Posted in Things To Do In Alaska

If you’re planning a trip to Alaska from outside of the US, there are a few issues you’ll need to consider, and the sooner the better. If you take some time to plan things out in advance, you’ll be able to step off the plane with confidence, ready to enjoy a fun and productive visit. Here is a short guide to help you prepare for your trip.

Visa Requirements

passport and visaWhen traveling to the US, most people who are citizens of foreign countries will need to obtain a non-immigrant Visa for temporary stay. There are several types of Visas available and the type that you will need depends on the purpose of your trip.

Which Type of Visa Does Your Visit Require?

If you’re visiting Alaska on vacation or to visit friends, you’ll probably need a B-2 visa. If you’re traveling for business, a B-1 visa may apply to you. Visit to find out which type of visa you’ll need.

How Long Will It Take To Get A Visa?

Depending on what country you’re traveling from, obtaining a Visa can be a lengthy process, so it’s important to start planning early. Some countries have long wait times for interviews. Get in touch the US embassy near you to get an idea of how long the entire application might take.

Can You Travel Without a Visa?

Some visitors can get by without a Visa if they meet certain requirements. To qualify for the Visa Waiver Program, visitors must obtain authorization through the Electronic System for Travel Authorization (ESTA). To see if you might be eligible to make your trip without a Visa, visit the ESTA webpage for details.

Arriving In the US

airport interiorWhen you set foot in the United States, you’ll be in a port of entry. US port of entries are staffed with people in charge of inspecting travelers’ information and luggage before they are legally allowed into the country. Passing through the port of entry is generally pretty quick and easy, and you can make sure the process goes smoothly by being prepared.

Have Your Paperwork Handy

As soon as you disembark the plane at a US airport, head to the Immigration line. Have your Visa, passport, Form 1-94, and customs form all filled out and close at hand for Immigration Officers to inspect.

Check In With Immigration

You may be asked questions regarding the purpose of your trip, how long you plan to stay, or whom you are visiting. After your paperwork is inspected, Immigration Officers will record your fingerprints, take your picture, stamp your passport, and return your documents.

Claim Your Baggage and Go Through Customs

Next, pick up your bags from the baggage claim area and check in at Customs. Officers there will look at your customs form and may ask you a few questions about what you’re bringing in. Certain things are not allowed into the US from abroad. Dangerous items and some seemingly harmless material like fruits, vegetables, plants, and animal byproducts are also banned from entering the country.


credit cards and dollar banknotesWith the popularity and advancement of credit and debit over the last decade, spending money abroad is easier than ever. Checking out at a Starbucks in London feels pretty much the same as getting a latte in Anchorage when you pay with plastic. However, there are a few things you’ll want to take into consideration while planning for an international trip.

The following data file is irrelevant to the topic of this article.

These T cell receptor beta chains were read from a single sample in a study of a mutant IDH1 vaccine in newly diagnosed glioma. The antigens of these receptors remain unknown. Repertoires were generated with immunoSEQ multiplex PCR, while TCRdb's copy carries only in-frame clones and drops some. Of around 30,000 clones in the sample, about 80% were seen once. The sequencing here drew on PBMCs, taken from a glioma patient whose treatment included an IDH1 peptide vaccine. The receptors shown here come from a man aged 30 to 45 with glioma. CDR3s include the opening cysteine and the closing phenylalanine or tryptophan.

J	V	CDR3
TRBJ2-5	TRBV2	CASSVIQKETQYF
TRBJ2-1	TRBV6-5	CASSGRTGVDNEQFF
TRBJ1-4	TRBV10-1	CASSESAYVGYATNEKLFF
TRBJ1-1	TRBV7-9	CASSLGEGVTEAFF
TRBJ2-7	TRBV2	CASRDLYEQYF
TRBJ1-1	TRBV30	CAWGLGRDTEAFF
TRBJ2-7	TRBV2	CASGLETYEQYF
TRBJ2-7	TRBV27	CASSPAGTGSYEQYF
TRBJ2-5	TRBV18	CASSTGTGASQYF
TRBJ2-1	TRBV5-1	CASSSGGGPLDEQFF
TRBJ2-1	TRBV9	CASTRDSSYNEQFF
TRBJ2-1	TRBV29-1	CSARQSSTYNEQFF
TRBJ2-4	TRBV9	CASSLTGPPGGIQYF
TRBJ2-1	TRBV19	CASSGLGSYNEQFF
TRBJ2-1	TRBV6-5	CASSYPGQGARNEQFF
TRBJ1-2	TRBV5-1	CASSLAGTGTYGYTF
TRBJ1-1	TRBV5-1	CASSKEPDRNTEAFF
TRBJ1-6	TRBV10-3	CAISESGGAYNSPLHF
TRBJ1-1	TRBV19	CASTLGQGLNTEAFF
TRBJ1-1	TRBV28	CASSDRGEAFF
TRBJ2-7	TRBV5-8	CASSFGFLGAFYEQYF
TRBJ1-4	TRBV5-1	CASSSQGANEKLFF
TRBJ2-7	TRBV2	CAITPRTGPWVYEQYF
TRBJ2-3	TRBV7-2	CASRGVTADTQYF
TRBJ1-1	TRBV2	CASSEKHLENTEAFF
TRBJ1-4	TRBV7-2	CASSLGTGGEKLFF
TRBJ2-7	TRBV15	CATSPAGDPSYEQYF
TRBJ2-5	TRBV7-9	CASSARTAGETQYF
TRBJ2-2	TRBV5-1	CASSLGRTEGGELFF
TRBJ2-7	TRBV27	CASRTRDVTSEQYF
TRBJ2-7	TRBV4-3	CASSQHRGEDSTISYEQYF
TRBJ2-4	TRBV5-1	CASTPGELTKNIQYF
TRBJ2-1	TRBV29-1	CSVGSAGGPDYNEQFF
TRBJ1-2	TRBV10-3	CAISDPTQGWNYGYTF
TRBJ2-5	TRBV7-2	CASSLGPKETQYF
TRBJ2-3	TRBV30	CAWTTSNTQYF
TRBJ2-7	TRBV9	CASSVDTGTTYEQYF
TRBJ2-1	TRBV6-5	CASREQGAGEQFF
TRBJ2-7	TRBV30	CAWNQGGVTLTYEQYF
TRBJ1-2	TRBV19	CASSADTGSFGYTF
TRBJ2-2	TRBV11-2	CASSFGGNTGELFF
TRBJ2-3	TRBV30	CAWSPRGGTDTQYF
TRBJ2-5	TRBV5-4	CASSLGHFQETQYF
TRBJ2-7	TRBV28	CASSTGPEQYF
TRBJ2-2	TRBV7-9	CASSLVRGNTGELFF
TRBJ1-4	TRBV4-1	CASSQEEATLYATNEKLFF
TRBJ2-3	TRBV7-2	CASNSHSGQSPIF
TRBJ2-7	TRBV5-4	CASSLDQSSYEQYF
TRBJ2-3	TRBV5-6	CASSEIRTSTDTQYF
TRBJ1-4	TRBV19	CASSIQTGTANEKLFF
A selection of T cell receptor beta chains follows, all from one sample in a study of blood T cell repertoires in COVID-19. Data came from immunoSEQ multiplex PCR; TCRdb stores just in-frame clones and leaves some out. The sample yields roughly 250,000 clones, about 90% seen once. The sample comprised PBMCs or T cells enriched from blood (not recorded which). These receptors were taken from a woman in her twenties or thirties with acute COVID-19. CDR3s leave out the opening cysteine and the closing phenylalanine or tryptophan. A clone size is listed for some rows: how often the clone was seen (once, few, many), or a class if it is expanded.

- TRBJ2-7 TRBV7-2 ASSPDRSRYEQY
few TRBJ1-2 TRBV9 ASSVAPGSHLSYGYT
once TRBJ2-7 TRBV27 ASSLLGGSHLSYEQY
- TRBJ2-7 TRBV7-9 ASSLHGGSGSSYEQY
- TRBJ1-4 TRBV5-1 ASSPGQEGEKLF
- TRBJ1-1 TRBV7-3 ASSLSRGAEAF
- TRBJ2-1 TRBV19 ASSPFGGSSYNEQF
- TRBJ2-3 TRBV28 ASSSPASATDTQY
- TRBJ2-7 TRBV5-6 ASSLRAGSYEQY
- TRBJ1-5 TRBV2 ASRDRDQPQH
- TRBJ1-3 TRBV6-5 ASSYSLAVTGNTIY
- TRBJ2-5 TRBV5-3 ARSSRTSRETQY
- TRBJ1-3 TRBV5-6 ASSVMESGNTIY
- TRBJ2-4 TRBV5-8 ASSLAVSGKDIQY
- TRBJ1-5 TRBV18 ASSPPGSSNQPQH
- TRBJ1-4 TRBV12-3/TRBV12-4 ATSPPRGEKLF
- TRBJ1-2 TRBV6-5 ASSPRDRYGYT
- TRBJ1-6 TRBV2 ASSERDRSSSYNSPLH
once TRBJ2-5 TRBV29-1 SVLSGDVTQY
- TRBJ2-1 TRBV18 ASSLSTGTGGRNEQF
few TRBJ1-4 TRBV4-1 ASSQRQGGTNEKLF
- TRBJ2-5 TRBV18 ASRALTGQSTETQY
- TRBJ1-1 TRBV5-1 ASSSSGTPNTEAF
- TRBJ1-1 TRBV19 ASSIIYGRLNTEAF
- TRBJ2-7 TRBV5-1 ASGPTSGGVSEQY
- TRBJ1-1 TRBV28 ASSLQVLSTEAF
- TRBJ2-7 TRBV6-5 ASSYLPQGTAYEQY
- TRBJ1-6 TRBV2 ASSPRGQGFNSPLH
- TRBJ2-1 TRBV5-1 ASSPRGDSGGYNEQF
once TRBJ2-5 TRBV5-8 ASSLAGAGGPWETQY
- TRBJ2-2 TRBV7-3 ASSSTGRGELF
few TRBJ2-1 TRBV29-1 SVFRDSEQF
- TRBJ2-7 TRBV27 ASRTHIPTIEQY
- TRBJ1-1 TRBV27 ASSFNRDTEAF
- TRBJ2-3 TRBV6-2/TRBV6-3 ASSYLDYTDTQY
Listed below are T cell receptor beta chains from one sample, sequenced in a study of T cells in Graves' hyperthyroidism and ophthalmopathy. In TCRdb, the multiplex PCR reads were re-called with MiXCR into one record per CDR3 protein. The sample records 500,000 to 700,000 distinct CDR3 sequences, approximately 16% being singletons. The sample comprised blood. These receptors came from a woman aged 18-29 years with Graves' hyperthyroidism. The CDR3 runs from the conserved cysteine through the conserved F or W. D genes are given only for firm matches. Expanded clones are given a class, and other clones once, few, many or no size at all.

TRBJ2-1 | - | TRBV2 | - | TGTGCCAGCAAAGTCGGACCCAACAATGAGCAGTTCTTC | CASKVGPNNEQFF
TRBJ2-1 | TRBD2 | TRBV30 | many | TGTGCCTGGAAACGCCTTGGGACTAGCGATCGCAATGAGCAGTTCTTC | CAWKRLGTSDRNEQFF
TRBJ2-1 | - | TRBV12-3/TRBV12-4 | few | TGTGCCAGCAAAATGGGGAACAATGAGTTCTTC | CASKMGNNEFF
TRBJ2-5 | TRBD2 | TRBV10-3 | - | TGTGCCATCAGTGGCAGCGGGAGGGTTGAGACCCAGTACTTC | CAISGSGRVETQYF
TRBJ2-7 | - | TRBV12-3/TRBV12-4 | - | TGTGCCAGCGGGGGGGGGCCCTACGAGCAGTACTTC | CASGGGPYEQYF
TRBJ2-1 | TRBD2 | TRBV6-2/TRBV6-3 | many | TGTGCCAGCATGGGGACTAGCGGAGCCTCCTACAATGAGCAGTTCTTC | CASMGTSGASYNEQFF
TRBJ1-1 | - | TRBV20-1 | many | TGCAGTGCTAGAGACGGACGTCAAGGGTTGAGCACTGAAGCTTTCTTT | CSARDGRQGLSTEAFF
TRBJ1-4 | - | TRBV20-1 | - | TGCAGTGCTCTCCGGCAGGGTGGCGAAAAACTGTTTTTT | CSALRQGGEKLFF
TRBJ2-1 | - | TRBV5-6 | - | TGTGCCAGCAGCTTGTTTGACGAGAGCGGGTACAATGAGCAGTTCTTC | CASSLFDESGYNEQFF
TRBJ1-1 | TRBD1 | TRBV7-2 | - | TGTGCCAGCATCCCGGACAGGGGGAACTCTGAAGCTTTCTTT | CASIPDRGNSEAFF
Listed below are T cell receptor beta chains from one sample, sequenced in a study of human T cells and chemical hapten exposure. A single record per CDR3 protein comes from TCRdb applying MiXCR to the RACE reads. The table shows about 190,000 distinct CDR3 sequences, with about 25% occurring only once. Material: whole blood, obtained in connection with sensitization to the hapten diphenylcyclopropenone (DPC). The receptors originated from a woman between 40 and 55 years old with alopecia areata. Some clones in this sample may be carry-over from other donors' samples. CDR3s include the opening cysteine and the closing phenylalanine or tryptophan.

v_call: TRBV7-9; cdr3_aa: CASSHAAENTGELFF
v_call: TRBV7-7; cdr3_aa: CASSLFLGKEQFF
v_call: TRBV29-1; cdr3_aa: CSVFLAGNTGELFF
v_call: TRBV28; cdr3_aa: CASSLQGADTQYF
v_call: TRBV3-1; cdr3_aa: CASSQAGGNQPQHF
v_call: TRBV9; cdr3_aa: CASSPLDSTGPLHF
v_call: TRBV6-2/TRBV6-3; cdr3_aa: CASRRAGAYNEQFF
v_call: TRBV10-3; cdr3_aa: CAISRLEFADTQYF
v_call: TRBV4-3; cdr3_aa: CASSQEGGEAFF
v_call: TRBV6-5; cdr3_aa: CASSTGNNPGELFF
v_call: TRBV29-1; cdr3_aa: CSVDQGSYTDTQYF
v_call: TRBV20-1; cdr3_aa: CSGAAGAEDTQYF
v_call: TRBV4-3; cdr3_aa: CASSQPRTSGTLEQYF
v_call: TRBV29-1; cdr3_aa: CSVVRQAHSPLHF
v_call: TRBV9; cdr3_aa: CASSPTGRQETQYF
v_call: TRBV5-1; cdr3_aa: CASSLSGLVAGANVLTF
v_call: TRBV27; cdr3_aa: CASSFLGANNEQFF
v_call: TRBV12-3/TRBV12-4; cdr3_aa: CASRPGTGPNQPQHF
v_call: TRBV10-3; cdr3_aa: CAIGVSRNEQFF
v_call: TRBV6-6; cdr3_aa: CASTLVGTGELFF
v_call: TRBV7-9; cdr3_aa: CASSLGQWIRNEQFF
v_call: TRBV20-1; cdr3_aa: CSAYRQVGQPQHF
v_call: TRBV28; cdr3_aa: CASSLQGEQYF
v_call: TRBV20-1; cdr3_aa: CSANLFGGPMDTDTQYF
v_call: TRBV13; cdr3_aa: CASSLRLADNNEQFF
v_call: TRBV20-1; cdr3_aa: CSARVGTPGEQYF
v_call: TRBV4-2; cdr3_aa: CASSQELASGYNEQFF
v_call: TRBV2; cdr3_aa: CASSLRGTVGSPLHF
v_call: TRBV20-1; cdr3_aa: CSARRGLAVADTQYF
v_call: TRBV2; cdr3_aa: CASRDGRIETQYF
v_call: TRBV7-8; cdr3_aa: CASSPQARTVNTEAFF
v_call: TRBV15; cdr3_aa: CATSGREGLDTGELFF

Credit Cards

Using credit cards can be a simple and convenient way to make payments during your visit. With international credit cards, you won’t have to figure out conversion rates or bother with differentiating between different US coins. Make sure to check with your bank in advance of your trip to find out what sort of fees they charge for international transactions, that way you’ll avoid any surprises on your next bill.

ATM Cards

Bringing along an ATM card that works in US machines is a great idea. You’ll be able to use the card directly at most points of sale and to take out cash for situations where cards are not accepted. If your card is lost or stolen you can call your bank to have it cancelled, which makes it a safer option that carrying a bunch of cash around.

Traveler’s Checks

If you have an ATM card, there’s not much point in getting traveler’s checks, but they could act as a good backup if you run into a situation where your card is lost or stolen. If you choose to buy traveler’s checks, it’s a good idea to store them somewhere safe, separate from your cards and cash.


Even if you have a wallet full of cards, you’re going to want to have a little cash on you at all times during your trip. You could be picking up a handcrafted souvenir from a little hole-in-the-wall boutique, or buying lunch at a local diner, be aware that there are some businesses that only accept cash. Cash will also come in handy when leaving tips.

Health Care

hospital signHealth care in the United States is top-notch, and Alaska is home to many excellent hospitals. However, visiting hospitals and medical clinics in the US can be very expensive if you don’t have insurance. You could step in for a minor treatment and leave an hour later with a thousand-dollar bill. If your regular insurance won’t cover you while you’re aboard, invest in travel health insurance for your trip.

If you take prescription medications, bring enough to cover the duration of your stay. That way you’ll avoid any confusion in case the brands you’re using aren’t readily available in some areas. Ask your physician for a signed and dated letter detailing all of your prescriptions.

family of grizzly bears AlaskaVisiting the US from abroad is simple if you plan ahead. Once you set eyes on the stunning natural beauty of America’s Last Frontier, you’ll be glad you made the trip. We think you’ll agree that there’s no place on earth quite like Alaska.